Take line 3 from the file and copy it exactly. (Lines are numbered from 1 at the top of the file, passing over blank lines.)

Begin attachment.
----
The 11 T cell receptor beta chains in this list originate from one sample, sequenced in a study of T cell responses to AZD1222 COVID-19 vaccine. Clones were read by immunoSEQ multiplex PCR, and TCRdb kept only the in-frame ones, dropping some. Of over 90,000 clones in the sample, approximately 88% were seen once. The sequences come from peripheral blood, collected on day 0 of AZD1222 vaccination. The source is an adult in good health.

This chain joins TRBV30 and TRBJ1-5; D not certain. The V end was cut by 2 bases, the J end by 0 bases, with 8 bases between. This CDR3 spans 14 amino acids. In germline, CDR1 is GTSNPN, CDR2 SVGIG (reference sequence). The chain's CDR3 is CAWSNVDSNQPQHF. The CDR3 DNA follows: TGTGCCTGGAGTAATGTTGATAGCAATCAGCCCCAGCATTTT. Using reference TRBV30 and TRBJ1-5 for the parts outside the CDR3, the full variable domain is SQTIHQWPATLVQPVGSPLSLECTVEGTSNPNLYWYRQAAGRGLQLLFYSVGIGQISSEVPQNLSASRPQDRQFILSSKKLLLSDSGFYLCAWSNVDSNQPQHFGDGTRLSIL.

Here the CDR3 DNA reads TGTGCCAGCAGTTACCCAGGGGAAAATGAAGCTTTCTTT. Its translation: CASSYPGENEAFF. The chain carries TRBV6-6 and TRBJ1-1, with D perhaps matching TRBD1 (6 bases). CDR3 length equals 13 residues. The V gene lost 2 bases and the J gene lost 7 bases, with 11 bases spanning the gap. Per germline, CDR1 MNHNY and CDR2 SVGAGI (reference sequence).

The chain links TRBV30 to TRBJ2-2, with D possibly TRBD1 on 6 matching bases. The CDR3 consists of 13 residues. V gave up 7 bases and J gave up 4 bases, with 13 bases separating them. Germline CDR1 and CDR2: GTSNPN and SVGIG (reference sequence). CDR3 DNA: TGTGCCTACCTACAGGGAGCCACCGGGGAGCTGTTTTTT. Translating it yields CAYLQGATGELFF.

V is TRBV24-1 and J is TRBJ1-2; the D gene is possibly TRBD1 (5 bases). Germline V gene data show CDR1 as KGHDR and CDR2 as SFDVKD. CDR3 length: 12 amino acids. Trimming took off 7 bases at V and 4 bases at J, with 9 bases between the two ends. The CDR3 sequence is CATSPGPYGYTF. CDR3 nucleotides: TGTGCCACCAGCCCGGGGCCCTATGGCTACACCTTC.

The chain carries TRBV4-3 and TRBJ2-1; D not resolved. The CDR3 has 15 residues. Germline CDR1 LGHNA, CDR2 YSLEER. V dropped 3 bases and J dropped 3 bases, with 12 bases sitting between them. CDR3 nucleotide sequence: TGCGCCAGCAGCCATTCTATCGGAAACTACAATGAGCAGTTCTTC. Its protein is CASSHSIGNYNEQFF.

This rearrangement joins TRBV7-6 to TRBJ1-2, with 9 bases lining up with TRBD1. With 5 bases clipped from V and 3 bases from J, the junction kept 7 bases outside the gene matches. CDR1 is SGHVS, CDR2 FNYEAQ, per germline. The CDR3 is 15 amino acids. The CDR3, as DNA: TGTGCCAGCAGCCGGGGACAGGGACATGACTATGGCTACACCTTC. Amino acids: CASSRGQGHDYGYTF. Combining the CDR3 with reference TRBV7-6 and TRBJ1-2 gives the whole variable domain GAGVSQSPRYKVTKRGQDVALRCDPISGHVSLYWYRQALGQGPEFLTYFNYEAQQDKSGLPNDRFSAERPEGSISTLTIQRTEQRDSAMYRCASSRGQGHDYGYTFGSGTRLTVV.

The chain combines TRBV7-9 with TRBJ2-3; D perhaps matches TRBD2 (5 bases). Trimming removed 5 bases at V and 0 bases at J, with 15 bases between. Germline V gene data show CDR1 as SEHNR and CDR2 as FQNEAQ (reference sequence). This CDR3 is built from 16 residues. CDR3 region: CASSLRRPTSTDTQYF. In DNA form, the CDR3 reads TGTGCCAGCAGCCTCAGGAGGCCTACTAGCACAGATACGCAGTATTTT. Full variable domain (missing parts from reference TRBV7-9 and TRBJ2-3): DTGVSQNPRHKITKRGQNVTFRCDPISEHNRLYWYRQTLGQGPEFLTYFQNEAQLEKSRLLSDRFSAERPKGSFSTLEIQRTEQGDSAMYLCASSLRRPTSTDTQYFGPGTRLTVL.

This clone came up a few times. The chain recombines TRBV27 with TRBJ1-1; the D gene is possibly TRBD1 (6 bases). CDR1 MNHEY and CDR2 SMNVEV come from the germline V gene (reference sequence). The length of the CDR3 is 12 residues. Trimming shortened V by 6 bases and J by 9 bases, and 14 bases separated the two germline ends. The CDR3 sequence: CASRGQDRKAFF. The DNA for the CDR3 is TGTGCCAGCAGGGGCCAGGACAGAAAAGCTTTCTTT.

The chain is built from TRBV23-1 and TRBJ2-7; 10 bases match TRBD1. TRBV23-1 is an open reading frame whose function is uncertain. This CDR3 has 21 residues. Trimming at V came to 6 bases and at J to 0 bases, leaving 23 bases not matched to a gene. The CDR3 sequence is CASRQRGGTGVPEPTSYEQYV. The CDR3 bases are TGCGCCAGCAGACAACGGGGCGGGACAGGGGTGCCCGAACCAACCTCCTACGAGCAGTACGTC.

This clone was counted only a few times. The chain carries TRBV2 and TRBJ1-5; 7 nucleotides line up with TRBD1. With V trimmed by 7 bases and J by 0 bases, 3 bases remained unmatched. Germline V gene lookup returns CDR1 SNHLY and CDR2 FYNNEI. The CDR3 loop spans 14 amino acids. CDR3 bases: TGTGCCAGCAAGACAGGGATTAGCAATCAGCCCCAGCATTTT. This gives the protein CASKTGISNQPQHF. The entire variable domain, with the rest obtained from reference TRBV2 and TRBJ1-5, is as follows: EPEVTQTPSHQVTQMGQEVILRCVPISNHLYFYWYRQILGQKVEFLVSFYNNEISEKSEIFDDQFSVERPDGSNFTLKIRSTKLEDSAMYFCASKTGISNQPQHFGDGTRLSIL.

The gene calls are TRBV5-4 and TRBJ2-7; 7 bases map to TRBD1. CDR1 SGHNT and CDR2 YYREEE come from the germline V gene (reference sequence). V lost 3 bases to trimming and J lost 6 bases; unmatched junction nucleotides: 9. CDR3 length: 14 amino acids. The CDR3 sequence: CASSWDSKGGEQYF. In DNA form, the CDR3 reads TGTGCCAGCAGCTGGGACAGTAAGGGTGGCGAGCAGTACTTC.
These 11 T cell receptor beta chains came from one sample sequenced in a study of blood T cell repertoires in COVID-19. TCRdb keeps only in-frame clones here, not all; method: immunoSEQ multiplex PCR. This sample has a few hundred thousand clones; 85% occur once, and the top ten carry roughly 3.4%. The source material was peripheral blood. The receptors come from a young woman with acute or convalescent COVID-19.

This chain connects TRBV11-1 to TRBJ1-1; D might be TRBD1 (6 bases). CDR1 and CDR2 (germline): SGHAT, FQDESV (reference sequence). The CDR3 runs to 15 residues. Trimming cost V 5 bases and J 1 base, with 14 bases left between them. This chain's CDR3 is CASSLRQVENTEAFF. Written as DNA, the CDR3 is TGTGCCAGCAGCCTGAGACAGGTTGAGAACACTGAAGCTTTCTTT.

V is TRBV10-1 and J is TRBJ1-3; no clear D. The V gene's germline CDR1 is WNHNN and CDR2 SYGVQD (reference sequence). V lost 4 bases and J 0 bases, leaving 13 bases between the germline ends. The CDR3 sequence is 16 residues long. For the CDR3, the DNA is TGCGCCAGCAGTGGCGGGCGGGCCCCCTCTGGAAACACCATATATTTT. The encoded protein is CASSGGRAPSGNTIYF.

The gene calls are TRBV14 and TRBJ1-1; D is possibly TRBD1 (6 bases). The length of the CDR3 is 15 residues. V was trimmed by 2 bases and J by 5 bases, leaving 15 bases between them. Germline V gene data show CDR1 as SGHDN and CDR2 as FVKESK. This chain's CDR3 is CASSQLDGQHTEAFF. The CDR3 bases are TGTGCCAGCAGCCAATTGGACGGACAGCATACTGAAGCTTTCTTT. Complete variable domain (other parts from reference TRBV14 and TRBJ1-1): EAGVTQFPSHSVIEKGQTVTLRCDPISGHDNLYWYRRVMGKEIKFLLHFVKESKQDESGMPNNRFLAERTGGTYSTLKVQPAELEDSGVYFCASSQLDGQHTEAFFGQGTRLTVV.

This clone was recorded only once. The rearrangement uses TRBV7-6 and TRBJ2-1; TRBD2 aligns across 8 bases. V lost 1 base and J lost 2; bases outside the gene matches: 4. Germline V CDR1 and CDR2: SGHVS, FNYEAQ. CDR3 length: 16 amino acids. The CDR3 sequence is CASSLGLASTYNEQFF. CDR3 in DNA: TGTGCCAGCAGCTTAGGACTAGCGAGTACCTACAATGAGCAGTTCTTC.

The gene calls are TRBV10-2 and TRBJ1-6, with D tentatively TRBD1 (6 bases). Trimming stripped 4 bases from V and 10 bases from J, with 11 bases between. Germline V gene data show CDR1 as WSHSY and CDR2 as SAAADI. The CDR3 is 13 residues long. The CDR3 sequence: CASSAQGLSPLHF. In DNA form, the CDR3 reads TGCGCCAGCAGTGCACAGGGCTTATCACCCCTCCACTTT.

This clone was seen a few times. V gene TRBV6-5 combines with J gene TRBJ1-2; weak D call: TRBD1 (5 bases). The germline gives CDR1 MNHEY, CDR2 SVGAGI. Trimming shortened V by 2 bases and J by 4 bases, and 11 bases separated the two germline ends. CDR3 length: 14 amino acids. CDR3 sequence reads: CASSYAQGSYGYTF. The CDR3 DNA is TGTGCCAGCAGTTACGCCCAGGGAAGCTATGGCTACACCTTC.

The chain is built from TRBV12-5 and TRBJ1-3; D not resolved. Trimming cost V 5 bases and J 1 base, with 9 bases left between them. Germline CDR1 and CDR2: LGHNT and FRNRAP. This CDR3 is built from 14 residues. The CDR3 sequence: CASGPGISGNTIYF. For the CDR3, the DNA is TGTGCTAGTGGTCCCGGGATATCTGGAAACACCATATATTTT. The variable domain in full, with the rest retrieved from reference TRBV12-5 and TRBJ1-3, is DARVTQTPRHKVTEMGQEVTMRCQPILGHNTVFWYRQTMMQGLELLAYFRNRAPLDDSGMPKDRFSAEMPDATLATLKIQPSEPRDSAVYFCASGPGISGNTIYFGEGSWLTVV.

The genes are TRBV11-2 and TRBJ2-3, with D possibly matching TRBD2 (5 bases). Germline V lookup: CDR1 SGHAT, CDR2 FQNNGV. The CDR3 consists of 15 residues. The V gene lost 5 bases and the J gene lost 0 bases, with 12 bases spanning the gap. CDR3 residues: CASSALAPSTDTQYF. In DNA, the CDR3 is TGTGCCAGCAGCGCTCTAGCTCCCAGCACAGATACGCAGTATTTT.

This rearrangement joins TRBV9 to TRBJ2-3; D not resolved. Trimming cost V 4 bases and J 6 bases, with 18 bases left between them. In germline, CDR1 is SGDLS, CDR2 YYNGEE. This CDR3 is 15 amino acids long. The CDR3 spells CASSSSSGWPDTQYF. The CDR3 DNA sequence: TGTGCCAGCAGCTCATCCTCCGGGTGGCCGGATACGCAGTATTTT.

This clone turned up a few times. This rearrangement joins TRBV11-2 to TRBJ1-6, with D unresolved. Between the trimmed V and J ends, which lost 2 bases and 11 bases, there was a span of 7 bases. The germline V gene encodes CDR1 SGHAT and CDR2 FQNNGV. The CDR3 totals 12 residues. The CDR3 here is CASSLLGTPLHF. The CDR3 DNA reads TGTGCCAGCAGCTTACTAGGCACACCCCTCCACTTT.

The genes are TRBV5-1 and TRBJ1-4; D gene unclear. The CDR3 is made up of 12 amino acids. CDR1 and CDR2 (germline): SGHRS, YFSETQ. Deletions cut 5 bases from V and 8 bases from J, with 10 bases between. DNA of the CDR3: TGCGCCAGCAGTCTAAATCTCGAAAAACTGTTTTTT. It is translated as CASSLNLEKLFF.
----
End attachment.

Here the CDR3 DNA reads TGTGCCAGCAGTTACCCAGGGGAAAATGAAGCTTTCTTT. Its translation: CASSYPGENEAFF. The chain carries TRBV6-6 and TRBJ1-1, with D perhaps matching TRBD1 (6 bases). CDR3 length equals 13 residues. The V gene lost 2 bases and the J gene lost 7 bases, with 11 bases spanning the gap. Per germline, CDR1 MNHNY and CDR2 SVGAGI (reference sequence).